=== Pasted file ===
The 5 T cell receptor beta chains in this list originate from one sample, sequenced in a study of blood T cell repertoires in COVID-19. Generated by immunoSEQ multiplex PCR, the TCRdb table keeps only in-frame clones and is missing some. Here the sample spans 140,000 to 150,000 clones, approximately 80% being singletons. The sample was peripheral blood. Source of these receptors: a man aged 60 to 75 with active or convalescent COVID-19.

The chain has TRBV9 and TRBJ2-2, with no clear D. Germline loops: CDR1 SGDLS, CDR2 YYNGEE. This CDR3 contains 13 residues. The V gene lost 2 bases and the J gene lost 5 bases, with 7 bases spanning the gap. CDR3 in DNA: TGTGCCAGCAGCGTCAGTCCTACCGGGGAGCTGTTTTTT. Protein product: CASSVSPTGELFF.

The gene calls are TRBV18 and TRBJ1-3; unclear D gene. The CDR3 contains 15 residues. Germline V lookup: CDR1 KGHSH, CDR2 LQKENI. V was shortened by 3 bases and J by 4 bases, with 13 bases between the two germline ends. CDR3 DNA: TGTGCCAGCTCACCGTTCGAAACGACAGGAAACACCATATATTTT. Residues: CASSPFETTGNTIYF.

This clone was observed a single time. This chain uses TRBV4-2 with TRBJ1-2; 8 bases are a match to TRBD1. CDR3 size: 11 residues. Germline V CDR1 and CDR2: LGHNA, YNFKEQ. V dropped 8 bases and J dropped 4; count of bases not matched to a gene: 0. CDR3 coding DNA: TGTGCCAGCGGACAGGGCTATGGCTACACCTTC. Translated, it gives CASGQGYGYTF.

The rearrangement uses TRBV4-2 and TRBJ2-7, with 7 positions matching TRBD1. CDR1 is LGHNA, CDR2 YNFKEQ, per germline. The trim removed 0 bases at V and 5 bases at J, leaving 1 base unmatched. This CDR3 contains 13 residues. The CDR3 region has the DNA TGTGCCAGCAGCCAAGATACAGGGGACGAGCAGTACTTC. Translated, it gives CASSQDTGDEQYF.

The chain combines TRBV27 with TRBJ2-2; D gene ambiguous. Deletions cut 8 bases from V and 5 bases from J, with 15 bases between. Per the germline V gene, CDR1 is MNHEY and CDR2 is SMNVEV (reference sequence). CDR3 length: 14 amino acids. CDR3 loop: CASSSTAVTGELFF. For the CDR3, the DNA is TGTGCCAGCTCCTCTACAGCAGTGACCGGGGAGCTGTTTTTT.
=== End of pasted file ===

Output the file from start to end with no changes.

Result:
The 5 T cell receptor beta chains in this list originate from one sample, sequenced in a study of blood T cell repertoires in COVID-19. Generated by immunoSEQ multiplex PCR, the TCRdb table keeps only in-frame clones and is missing some. Here the sample spans 140,000 to 150,000 clones, approximately 80% being singletons. The sample was peripheral blood. Source of these receptors: a man aged 60 to 75 with active or convalescent COVID-19.

The chain has TRBV9 and TRBJ2-2, with no clear D. Germline loops: CDR1 SGDLS, CDR2 YYNGEE. This CDR3 contains 13 residues. The V gene lost 2 bases and the J gene lost 5 bases, with 7 bases spanning the gap. CDR3 in DNA: TGTGCCAGCAGCGTCAGTCCTACCGGGGAGCTGTTTTTT. Protein product: CASSVSPTGELFF.

The gene calls are TRBV18 and TRBJ1-3; unclear D gene. The CDR3 contains 15 residues. Germline V lookup: CDR1 KGHSH, CDR2 LQKENI. V was shortened by 3 bases and J by 4 bases, with 13 bases between the two germline ends. CDR3 DNA: TGTGCCAGCTCACCGTTCGAAACGACAGGAAACACCATATATTTT. Residues: CASSPFETTGNTIYF.

This clone was observed a single time. This chain uses TRBV4-2 with TRBJ1-2; 8 bases are a match to TRBD1. CDR3 size: 11 residues. Germline V CDR1 and CDR2: LGHNA, YNFKEQ. V dropped 8 bases and J dropped 4; count of bases not matched to a gene: 0. CDR3 coding DNA: TGTGCCAGCGGACAGGGCTATGGCTACACCTTC. Translated, it gives CASGQGYGYTF.

The rearrangement uses TRBV4-2 and TRBJ2-7, with 7 positions matching TRBD1. CDR1 is LGHNA, CDR2 YNFKEQ, per germline. The trim removed 0 bases at V and 5 bases at J, leaving 1 base unmatched. This CDR3 contains 13 residues. The CDR3 region has the DNA TGTGCCAGCAGCCAAGATACAGGGGACGAGCAGTACTTC. Translated, it gives CASSQDTGDEQYF.

The chain combines TRBV27 with TRBJ2-2; D gene ambiguous. Deletions cut 8 bases from V and 5 bases from J, with 15 bases between. Per the germline V gene, CDR1 is MNHEY and CDR2 is SMNVEV (reference sequence). CDR3 length: 14 amino acids. CDR3 loop: CASSSTAVTGELFF. For the CDR3, the DNA is TGTGCCAGCTCCTCTACAGCAGTGACCGGGGAGCTGTTTTTT.